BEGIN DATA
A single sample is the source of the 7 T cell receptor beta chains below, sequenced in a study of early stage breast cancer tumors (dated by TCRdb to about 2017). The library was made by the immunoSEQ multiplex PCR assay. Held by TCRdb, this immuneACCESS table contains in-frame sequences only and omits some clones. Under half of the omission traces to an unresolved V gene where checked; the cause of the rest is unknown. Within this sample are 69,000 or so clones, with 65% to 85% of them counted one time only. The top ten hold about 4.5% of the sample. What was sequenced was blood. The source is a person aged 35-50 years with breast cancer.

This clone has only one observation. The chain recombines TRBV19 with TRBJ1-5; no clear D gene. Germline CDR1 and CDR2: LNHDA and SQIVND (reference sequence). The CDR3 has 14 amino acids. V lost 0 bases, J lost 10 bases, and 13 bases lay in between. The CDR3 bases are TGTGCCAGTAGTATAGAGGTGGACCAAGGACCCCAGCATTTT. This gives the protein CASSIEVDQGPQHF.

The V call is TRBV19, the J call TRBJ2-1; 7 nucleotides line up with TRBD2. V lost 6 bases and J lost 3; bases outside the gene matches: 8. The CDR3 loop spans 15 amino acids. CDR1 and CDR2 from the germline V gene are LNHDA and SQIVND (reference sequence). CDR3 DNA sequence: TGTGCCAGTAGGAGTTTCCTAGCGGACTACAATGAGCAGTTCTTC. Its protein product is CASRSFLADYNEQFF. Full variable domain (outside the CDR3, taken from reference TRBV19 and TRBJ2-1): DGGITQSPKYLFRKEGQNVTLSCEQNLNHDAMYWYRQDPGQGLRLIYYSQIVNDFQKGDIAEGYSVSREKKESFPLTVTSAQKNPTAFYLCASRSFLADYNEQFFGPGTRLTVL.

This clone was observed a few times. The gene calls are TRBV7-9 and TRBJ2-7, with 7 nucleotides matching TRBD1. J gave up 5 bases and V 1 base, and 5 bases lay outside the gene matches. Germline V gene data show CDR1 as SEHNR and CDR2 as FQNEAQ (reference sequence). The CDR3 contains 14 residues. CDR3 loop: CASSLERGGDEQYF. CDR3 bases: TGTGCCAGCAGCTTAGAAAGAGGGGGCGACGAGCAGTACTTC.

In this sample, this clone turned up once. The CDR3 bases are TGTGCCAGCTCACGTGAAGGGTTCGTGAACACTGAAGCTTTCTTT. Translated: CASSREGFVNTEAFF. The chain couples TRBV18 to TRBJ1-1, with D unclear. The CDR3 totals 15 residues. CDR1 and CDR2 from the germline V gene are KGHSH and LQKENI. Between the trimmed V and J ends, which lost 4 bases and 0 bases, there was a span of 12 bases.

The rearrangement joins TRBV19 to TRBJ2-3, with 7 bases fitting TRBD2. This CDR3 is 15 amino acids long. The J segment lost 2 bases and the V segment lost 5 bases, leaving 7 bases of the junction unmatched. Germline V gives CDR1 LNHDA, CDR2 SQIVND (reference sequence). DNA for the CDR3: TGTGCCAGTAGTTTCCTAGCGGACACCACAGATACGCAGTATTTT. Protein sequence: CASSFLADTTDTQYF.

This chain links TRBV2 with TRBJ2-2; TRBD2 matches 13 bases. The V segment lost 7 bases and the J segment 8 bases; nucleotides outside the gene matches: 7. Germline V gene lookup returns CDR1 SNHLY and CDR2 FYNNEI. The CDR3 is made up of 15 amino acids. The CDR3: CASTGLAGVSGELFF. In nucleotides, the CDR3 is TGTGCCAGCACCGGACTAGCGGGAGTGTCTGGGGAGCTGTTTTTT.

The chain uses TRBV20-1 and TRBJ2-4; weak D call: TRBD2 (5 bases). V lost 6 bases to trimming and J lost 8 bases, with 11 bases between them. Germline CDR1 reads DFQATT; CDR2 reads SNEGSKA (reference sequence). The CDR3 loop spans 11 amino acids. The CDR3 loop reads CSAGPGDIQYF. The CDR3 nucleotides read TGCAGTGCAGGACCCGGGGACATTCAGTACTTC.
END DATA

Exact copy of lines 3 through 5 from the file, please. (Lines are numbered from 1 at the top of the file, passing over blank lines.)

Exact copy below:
The V call is TRBV19, the J call TRBJ2-1; 7 nucleotides line up with TRBD2. V lost 6 bases and J lost 3; bases outside the gene matches: 8. The CDR3 loop spans 15 amino acids. CDR1 and CDR2 from the germline V gene are LNHDA and SQIVND (reference sequence). CDR3 DNA sequence: TGTGCCAGTAGGAGTTTCCTAGCGGACTACAATGAGCAGTTCTTC. Its protein product is CASRSFLADYNEQFF. Full variable domain (outside the CDR3, taken from reference TRBV19 and TRBJ2-1): DGGITQSPKYLFRKEGQNVTLSCEQNLNHDAMYWYRQDPGQGLRLIYYSQIVNDFQKGDIAEGYSVSREKKESFPLTVTSAQKNPTAFYLCASRSFLADYNEQFFGPGTRLTVL.

This clone was observed a few times. The gene calls are TRBV7-9 and TRBJ2-7, with 7 nucleotides matching TRBD1. J gave up 5 bases and V 1 base, and 5 bases lay outside the gene matches. Germline V gene data show CDR1 as SEHNR and CDR2 as FQNEAQ (reference sequence). The CDR3 contains 14 residues. CDR3 loop: CASSLERGGDEQYF. CDR3 bases: TGTGCCAGCAGCTTAGAAAGAGGGGGCGACGAGCAGTACTTC.

In this sample, this clone turned up once. The CDR3 bases are TGTGCCAGCTCACGTGAAGGGTTCGTGAACACTGAAGCTTTCTTT. Translated: CASSREGFVNTEAFF. The chain couples TRBV18 to TRBJ1-1, with D unclear. The CDR3 totals 15 residues. CDR1 and CDR2 from the germline V gene are KGHSH and LQKENI. Between the trimmed V and J ends, which lost 4 bases and 0 bases, there was a span of 12 bases.